Earth Day: Are We Destroying the Oceans?

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The good news is that, like their counterparts on land, marine protected areas can make a significant difference in ocean health. They give the seas a break from human influence and allow sea life a chance to recover. The breadth of life beneath the waves — from the blue whale, the biggest animal that ever lived, to the tiny microscopic creatures of the deep sea — is unsurpassed. "When it come to the diversity of life on Earth, the oceans are where the action is," says Sylvia Earle, a famed oceanographer and former chief scientist of the National Oceanic and Atmospheric Administration. "But we look at the ocean like a Neanderthal would: is it good to eat? Or is it going to eat me?"

Despite recent setbacks (notably the failure in March of member states of the Convention on International Trade in Endangered Species to pass a ban on the global trade of the endangered Atlantic bluefin tuna), there has at least been a steady rise in creation of new MPAs around the world. Toward the end of his time in office, former President George W. Bush — nobody's idea of a great environmentalist — created a 132,000-sq.-mi (341,400-sq-km) protected area off the northwestern Hawaiian Islands. At the beginning of April, the British government announced it would establish the world's largest MPA, around the Chagos Archipelago in the middle of the Indian Ocean, putting it off limits to industrial fishing. "We know that protected areas are very important," says Callum Roberts, a marine conservation biologist at the University of York. "They breathe life back into the oceans."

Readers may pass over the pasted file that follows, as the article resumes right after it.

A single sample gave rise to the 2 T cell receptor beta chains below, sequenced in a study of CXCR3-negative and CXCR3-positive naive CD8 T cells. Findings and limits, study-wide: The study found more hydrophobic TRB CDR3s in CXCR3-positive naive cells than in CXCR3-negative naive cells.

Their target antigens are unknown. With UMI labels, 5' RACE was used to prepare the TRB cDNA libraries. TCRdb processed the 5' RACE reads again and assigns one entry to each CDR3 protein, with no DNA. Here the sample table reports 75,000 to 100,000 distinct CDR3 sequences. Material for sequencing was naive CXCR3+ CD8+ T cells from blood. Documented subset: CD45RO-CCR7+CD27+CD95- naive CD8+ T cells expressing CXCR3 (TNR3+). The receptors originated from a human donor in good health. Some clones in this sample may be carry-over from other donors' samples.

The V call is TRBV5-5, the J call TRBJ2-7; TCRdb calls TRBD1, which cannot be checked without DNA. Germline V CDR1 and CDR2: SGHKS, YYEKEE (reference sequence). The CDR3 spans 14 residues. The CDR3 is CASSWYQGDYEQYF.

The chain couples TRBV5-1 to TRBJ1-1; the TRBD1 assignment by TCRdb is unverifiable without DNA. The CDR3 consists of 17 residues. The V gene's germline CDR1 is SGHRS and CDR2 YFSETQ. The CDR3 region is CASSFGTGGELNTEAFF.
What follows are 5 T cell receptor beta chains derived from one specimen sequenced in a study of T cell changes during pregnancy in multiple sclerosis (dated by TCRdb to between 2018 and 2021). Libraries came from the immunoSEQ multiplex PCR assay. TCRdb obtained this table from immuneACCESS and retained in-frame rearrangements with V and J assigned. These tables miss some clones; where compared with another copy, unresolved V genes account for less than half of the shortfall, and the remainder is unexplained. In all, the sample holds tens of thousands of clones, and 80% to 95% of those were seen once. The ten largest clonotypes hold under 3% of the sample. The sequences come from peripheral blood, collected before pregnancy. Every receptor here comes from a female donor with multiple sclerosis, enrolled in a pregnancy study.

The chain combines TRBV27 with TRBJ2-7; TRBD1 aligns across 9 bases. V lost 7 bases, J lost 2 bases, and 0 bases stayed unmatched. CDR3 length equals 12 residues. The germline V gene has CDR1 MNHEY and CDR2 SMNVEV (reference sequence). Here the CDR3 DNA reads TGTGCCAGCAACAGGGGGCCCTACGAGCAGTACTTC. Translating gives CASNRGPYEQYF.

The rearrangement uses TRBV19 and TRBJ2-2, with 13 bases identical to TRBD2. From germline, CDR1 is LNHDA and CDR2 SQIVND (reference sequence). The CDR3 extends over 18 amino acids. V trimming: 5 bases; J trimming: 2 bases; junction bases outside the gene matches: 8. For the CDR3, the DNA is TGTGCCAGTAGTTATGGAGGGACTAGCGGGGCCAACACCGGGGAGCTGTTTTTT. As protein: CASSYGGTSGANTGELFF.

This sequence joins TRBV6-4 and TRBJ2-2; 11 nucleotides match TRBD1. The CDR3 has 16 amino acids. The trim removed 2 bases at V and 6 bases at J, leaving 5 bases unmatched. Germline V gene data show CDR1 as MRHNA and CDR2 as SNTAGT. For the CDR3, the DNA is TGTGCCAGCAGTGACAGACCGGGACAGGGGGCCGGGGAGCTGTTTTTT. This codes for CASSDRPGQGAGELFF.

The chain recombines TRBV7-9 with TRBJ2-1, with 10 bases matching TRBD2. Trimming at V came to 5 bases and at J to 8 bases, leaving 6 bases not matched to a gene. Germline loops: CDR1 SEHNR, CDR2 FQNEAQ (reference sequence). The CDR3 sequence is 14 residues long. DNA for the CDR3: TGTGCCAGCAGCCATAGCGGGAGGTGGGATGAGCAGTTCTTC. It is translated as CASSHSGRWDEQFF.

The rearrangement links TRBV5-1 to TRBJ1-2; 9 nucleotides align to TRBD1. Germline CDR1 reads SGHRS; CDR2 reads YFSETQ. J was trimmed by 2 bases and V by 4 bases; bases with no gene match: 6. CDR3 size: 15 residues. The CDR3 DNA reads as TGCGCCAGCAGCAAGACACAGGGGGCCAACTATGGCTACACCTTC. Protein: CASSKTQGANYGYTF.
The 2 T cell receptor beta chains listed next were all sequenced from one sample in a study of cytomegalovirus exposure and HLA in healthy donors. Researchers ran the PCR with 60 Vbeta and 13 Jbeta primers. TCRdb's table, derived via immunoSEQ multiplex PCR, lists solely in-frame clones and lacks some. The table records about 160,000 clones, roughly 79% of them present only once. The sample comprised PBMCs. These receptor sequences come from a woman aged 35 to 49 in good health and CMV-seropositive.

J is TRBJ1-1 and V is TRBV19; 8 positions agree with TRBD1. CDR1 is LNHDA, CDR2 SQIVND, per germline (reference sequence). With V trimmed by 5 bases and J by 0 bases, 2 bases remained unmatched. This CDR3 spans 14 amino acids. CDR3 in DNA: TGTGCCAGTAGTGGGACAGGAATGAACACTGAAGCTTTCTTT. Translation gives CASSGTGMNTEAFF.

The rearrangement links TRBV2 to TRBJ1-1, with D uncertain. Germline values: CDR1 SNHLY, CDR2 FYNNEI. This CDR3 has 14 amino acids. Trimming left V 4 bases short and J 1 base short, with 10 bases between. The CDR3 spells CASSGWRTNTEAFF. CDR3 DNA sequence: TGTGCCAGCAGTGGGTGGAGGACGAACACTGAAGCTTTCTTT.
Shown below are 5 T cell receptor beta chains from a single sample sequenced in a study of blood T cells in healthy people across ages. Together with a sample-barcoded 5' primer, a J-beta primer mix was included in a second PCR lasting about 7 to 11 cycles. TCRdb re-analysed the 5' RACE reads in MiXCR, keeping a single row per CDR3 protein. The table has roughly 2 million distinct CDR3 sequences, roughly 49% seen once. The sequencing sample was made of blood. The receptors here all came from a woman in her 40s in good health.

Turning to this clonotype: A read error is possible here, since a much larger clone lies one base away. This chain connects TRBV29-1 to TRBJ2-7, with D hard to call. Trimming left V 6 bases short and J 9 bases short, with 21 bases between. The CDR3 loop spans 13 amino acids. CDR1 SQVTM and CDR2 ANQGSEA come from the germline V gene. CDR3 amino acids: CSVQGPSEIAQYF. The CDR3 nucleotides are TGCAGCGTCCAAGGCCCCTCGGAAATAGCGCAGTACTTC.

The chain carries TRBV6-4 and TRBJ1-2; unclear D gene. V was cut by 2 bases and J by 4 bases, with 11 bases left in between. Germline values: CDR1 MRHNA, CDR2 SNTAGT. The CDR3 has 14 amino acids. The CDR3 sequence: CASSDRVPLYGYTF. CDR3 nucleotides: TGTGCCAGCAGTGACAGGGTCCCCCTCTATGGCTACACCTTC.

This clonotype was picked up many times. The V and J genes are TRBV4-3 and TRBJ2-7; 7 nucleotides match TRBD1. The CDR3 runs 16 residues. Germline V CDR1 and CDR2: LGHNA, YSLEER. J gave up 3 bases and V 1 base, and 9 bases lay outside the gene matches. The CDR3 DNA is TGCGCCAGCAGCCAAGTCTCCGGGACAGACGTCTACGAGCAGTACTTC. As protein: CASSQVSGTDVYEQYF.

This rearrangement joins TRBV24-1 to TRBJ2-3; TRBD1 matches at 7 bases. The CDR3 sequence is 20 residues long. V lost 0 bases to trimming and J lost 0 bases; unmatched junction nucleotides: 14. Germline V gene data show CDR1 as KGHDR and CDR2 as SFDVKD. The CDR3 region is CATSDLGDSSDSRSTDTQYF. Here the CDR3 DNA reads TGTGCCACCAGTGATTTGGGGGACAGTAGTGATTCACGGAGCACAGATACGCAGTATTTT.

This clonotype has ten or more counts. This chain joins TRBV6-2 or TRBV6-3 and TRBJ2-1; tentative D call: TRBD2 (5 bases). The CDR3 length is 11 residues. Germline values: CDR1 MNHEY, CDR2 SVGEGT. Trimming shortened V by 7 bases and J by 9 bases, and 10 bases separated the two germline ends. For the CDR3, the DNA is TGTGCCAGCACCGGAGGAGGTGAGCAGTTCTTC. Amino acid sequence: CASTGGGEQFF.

Going forward, the challenge will be expanding protected areas beyond the puddle they currently occupy and into the high seas, where virtually no protection currently exists. That is the mission Earle — known as "Her Deepness" to her many admirers in oceanography — has set herself at age 74. In early April, with help from the tech-world nonprofit TED, Earle launched Mission Blue, a new nonprofit dedicated to protecting "hope spots," as Earle calls them.

Among Earle's first targets are the Patagonia shelf off southeastern Argentina and the Sargasso Sea, the 1.4 million or so square miles (3.6 million sq km) of underwater rainforest east of Bermuda. What they have in common is their unique value to the marine world, their size — and the fact that they're under threat. "This is the way to protect the ocean, the heart of the planet," says Earle.

Already, Mission Blue has generated nearly $17 million in donations for ocean protection, and there's already movement afoot to declare the Sargasso Sea a protected area, which would be by far the biggest MPA in the world. Some of the money is going towards a campaign that would end subsidies for fishing fleets, which might be the quickest method to reducing the plague of industrial overfishing. But the effectiveness of even established MPAs must be strengthened in the meantime, in order to prevent mishaps like the Chinese coal freighter that ran aground this month on the Great Barrier Reef off Australia, leaking fuel onto perhaps the most iconic marine spot on the planet.

Accidents like that may be impossible to ignore, but the damage that humans are causing miles beneath the surface must be addressed as well. "This is our life support system," says Earle. "We take care of the ocean, and we take care of ourselves."

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